Thalli has fifteen minutes and twenty-three seconds left to live. The toxic gas that will complete her annihilation is invading her bloodstream. But she is not afraid.
Thalli is different than others in The State. She feels things. She asks questions. And in the State, this is not tolerated. The Ten scientists who survived the nuclear war that destroyed the world above believe that emotion was at the core of what went wrong—and they have genetically removed it from the citizens they have since created. Thalli has kept her malformation secret from those who have monitored her for most of her life, but when she receives an ancient piece of music to record as her community’s assigned musician, she can no longer keep her emotions secreted away.
Seen as a threat to the harmony of her Pod, Thalli is taken to the Scientists for immediate annihilation. But before that can happen, Berk—her former Pod mate who is being groomed as a Scientist—steps in and persuades the Scientists to keep Thalli alive as a test subject.
The more time she spends in the Scientist’s Pod, the clearer it becomes that things are not as simple as she was programmed to believe. She hears stories of a Designer—stories that fill her mind with more questions: Who can she trust? What is this emotion called love? And what if she isn’t just an anomaly, but part of a greater design?
Anomaly contains everything a reader expects in a good story. A protagonist, a hero, a plot with highs and lows, problems that need to be solved and an unexpected twist.
Thalli knows she is different; she has known for a long time. She is also aware that being different is dangerous, so she hides it as best as she can. Hiding is becoming increasingly difficult though, especially when she player her music. She is her Pod’s designated musician but music is supposed to serve a specific purpose and that is to stimulate productivity of other Pod members.
Yet she can’t help but feel that there is so much more to music. She feels things through her music, even though she knows she shouldn’t. When she can no longer contain herself, and she is determined to be a threat to the rest of her Pod, she is removed to be annihilated.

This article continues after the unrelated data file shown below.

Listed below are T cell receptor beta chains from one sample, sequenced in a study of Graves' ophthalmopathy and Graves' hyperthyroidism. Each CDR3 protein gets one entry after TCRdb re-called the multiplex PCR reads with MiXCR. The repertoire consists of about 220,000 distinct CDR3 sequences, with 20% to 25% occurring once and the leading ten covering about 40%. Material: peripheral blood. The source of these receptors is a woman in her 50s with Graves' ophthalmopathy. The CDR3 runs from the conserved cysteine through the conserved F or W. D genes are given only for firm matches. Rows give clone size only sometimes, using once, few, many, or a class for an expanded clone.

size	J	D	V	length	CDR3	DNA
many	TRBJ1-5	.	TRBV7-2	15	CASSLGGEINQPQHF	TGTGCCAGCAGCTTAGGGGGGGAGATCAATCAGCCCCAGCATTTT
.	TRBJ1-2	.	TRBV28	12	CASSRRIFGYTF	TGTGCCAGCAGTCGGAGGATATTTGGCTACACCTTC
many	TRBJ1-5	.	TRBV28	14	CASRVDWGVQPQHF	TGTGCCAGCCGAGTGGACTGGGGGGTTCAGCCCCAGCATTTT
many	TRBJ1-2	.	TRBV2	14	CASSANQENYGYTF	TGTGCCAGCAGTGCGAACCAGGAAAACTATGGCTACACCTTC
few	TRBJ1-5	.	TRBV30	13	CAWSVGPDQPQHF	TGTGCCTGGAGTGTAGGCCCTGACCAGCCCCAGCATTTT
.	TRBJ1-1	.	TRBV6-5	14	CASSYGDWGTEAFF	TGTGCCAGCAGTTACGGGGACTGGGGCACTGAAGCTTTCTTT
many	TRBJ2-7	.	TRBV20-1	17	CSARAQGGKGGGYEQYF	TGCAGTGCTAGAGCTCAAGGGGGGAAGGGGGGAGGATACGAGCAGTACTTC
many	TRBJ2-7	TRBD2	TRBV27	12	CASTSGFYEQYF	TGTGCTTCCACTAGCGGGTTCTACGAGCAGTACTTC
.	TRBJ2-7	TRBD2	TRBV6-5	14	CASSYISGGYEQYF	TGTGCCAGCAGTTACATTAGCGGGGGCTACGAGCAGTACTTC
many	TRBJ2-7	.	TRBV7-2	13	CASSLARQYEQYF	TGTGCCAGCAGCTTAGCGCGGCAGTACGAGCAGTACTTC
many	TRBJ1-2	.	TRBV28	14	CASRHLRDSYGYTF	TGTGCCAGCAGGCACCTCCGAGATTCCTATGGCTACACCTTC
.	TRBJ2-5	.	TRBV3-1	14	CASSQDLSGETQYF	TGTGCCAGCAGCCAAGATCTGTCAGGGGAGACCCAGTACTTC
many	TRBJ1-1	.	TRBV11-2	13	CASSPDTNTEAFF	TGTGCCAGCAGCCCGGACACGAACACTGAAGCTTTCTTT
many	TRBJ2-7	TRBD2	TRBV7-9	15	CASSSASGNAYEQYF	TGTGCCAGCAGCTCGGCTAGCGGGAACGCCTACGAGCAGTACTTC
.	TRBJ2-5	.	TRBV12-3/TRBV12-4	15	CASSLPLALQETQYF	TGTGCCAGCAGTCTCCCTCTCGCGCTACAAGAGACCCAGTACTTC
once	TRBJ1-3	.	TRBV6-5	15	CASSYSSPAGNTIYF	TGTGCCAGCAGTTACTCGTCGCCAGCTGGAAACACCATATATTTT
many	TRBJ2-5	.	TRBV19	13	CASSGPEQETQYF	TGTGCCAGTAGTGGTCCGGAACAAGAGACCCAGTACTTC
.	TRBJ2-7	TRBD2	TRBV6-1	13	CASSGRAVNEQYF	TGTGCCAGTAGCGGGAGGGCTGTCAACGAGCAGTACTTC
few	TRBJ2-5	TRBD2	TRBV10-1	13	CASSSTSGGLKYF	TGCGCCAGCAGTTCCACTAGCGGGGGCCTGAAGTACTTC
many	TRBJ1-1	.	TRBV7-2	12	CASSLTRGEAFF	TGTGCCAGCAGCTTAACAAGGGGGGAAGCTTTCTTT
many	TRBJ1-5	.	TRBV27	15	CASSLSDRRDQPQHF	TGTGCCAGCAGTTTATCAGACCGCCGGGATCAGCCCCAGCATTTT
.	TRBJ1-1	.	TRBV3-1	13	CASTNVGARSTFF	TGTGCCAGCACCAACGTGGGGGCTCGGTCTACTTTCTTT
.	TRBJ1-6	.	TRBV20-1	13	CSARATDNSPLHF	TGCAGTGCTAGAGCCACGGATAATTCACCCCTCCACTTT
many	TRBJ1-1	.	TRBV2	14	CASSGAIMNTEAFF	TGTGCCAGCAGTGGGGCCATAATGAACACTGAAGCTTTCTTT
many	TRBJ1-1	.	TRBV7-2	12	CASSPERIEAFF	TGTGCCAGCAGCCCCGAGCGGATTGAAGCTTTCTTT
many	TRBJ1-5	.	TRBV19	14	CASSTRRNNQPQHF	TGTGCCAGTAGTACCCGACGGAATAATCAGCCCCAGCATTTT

Instead of impending annihilation, she becomes a science experiment because Berk, her former Pod mate and friend, who is in training to become a Scientist, manages to convince the Scientists to preserve her life. That decision is not indefinite but it gives Berk time to figure out how to save Thalli. It is from this point onwards that things become interesting.
What is humanity without emotion? Readers come to see what it must be like to learn about emotion for the first time. Happiness, anger, sadness, etc. are so integral to our lives that we rarely stop to think what life would be like if it were entirely rational. This whole concept in itself intrigued me and it is that which first drew me to this book. Also, I can rarely resist books in which music is integral, so it was a bonus when I read about Thalli’s role as a Musician and how she would lose herself in music.
While I had no problems with the outright religious messages weaved into the story, I do think it’s important to note that it very clearly is a book of Christian narrative fiction. Some readers may not appreciate this but the quest for the Designer is part of what propels the plot forward. It is also what gives Thalli glimpses of a greater purpose. It also added another facet to the discoveries of what life on earth was like before the nuclear war that wiped out most everyone besides the Scientists who managed to establish The State and save themselves.
Without including any spoilers, I did have a problem with the ending. Despite tying up the most immediate lose ends, it only doubled the questions for me. Granted, it was written to set up for the sequel, and it is there where more answers will be found but it bothers me when twists are so drastic, they’re almost disjointed from the preceding parts. Ignoring the end though, I did think it was a pleasant read with enough fresh ideas to be different from the other dystopian books I’ve read of late.